No Immunity: State Right of Publicity Law is § 230 “Law Pertaining to Intellectual Property”
The US Court of Appeals for the Third Circuit held that § 230 of the Communications Decency Act, 47 U.S.C. § 230(c), does not preclude claims based on state intellectual property laws, reversing in part a district court’s dismissal of a plaintiff’s state law claims for violation of her right of publicity. Hepp v. Facebook, Case Nos. 20-2725; – 2885 (3d Cir. Sept. 23, 2021) (Hardiman, J.) (Cowen, J., concurring in part and dissenting in part).
In 2018, Karen Hepp, a Philadelphia newscaster, discovered a photo of herself making its way around the internet. The picture, taken without Hepp’s knowledge or consent, depicts her smiling in a convenience store and was posted in two locations online. The first post was a Facebook advertisement promoting a dating service, which encouraged users to “meet and chat with single women near you.” The second post was to Imgur and was subsequently linked to a Reddit thread, where it spurred a flurry of indecent user commentary. Hepp sued Facebook, Imgur and Reddit for violations of Pennsylvania’s right of publicity statute. The district court dismissed Hepp’s claims with prejudice, holding that all three companies were entitled to immunity as internet service providers under § 230(c). Hepp appealed.
The Third Circuit found that the district court lacked personal jurisdiction over Imgur and Reddit on a “purposeful availment” minimum contacts basis and affirmed dismissal of the claims against those parties.
With respect to Facebook, the Third Circuit considered whether it was immune under § 230(c). Section 230 of the Communications Decency Act was intended to promote the internet, specifically by preserving “the vibrant and competitive free market …unfettered by Federal or State regulation.” Accordingly, § 230(c) provides Good Samaritan protection for internet service providers, encouraging them to host and moderate third-party content by immunizing them from some publisher liability regarding certain moderation decisions. However, pursuant to § 230(e)(2), such immunization does not “limit or expand any law pertaining to intellectual property.”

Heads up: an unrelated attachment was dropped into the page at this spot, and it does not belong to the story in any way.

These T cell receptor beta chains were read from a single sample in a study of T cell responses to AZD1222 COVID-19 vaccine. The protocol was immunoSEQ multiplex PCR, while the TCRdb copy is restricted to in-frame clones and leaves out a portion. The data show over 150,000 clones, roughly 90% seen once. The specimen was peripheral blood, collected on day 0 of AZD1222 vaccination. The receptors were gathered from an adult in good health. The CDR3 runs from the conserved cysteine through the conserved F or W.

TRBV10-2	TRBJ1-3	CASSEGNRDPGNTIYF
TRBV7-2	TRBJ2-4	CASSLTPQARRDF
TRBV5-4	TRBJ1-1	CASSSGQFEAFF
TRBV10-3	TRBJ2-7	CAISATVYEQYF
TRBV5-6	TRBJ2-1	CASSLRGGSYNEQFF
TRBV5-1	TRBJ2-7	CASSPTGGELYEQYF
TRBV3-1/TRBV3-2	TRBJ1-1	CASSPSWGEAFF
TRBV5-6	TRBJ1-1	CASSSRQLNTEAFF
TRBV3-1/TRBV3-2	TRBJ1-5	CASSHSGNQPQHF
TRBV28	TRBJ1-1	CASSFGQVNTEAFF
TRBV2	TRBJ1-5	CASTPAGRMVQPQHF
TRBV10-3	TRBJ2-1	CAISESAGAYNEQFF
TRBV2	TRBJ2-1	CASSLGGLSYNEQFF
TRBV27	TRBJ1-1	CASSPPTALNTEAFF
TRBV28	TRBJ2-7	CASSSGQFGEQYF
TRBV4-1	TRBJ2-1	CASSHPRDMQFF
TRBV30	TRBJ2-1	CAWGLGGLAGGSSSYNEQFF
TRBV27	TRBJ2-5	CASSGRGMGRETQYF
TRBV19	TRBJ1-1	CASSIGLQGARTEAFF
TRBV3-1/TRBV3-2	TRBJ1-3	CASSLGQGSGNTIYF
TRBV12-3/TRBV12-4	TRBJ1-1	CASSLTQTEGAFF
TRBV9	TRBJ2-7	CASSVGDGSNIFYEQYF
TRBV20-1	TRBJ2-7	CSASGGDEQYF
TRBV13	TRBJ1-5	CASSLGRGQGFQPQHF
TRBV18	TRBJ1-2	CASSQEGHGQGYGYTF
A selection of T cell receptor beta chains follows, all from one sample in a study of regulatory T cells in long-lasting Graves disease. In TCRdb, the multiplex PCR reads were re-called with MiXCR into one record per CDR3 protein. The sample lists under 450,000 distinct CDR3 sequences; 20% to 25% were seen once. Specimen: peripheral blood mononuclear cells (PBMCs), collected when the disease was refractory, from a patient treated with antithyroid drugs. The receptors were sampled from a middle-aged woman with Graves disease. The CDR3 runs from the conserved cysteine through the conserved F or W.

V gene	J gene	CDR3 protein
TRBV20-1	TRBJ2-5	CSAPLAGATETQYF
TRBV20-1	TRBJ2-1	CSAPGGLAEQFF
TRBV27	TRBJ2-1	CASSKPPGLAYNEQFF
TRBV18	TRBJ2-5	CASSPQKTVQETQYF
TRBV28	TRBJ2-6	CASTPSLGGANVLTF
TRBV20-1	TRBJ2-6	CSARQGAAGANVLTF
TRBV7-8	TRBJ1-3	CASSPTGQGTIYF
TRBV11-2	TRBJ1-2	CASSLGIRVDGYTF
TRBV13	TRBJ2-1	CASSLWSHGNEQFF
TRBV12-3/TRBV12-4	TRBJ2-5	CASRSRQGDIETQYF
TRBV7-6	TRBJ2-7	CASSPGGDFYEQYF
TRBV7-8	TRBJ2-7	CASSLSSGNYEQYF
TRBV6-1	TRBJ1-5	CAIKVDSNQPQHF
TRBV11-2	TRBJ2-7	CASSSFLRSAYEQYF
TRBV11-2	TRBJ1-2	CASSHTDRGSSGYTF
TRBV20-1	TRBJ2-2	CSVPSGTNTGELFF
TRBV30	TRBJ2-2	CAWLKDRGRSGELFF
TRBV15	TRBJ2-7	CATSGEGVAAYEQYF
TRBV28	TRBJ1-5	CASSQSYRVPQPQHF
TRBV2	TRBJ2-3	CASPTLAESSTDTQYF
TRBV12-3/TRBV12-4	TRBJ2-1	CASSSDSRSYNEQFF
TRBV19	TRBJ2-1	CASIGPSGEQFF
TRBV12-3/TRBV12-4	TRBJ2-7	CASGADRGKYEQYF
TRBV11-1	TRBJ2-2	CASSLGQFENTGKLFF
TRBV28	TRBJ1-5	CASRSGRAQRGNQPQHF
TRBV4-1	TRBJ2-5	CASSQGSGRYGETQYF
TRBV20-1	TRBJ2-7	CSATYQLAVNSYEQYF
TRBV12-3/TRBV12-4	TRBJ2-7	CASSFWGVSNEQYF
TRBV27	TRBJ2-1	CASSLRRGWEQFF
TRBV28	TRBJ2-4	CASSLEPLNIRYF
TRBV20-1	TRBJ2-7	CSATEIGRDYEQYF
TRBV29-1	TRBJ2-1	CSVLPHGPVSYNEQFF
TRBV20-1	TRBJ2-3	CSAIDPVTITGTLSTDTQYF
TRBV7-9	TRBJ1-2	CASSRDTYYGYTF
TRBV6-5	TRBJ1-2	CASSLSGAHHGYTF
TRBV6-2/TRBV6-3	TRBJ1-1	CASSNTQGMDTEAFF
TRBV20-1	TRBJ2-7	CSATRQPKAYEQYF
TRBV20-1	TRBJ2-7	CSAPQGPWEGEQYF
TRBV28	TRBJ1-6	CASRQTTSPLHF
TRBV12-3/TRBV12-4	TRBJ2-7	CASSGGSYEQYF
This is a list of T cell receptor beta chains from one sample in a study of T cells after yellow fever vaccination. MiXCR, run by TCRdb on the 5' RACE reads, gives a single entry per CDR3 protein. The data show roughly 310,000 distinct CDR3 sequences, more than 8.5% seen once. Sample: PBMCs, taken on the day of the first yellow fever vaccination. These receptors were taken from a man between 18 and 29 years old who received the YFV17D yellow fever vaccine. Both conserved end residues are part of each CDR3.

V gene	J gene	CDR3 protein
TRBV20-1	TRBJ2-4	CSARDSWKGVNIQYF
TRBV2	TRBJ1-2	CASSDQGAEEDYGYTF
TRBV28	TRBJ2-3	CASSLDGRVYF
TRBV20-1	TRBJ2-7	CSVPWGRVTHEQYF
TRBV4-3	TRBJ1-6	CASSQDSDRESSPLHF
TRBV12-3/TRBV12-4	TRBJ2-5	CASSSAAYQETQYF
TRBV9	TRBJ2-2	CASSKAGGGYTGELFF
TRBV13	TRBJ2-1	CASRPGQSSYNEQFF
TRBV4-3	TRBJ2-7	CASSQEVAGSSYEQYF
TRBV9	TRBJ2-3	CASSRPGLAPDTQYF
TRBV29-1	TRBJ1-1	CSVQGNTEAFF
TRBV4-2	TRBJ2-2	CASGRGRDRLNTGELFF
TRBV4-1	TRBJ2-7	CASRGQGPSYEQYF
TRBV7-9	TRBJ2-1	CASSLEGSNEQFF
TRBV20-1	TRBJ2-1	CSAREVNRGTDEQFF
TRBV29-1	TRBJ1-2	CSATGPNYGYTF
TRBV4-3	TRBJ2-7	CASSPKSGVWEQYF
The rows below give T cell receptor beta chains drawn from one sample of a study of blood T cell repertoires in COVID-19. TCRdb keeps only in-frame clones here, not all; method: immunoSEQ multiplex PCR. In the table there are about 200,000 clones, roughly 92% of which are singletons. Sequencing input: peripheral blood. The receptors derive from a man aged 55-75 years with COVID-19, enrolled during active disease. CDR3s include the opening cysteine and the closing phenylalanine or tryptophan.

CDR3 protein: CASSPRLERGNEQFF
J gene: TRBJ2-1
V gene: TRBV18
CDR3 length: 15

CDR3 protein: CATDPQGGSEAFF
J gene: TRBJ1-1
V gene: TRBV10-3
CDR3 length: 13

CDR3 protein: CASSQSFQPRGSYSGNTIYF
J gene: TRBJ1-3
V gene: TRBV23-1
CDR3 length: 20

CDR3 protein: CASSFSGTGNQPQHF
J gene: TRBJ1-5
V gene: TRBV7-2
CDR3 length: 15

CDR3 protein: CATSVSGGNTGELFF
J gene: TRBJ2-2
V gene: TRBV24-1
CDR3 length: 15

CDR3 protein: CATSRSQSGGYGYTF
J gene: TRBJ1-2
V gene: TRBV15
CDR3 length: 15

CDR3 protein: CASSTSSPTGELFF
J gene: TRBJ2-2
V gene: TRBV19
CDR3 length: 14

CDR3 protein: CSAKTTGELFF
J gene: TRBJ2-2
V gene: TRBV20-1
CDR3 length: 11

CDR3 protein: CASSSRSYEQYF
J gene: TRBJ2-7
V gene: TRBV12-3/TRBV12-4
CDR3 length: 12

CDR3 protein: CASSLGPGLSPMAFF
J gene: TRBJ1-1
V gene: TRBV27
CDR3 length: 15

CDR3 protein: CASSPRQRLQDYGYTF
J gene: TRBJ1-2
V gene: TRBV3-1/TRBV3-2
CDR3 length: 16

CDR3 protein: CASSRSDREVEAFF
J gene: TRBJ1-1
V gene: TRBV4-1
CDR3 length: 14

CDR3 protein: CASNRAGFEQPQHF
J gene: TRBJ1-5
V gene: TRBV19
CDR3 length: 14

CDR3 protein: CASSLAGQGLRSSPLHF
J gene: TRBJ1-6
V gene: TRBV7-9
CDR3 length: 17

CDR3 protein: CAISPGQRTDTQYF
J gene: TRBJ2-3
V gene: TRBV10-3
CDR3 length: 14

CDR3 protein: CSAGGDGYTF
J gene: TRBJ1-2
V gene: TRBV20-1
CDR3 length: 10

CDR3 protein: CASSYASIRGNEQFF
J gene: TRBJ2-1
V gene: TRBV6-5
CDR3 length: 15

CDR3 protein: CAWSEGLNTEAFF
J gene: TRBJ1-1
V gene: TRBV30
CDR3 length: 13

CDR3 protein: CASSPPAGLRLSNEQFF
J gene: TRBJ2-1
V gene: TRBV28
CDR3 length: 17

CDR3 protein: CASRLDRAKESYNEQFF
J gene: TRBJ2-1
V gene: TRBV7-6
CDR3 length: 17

The first question addressed by the Third Circuit was whether § 230(e)(2) can apply to state law claims generally. The Court acknowledged that precious few cases interpreting § 230’s intellectual property provision exist, and that the existing cases present a clear split on whether § 230(e)(2) applies only to federal intellectual property claims. The Court, adhering to what it regarded as the most natural reading of § 230(e)(2), (i.e., that a state law can be a “law pertaining to intellectual property law”) determined that application of § 230(e)(2) was not limited to federal claims. The Court was not persuaded by Facebook’s policy arguments regarding a purported increase in uncertainty regarding the contours of § 230(c) immunity if state law intellectual property claims, which vary from state to state, were exempt from such immunity.
The second question the Third Circuit addressed was whether Hepp’s right of publicity claim arose from a “law pertaining to intellectual property.” In finding that it did, the Court relied on a survey of legal dictionaries and determined that the term “intellectual property” has been recognized to include the right of publicity. The Court further explained that the right of publicity is analogous to patent, copyright and trademark rights because it protects the time, effort and money that an individual—such as a newscaster—devotes to building, promoting and sustaining her public-facing brand.
The Third Circuit emphasized that its holding was relatively narrow in that it did not threaten free speech. Rather, the Court analogized the protected interest to counterfeiting, where a counterfeit item can misappropriate a trademark owner’s goodwill. Similarly, suggesting that Hepp endorsed a dating service with which she was unaffiliated was actionable. The Court also declined to opine on whether other states’ right of publicity laws—particularly those without Pennsylvania’s requirement that the claimed “likeness” be “developed through the investment of time, effort, and money”—are also exempt from § 230 immunity.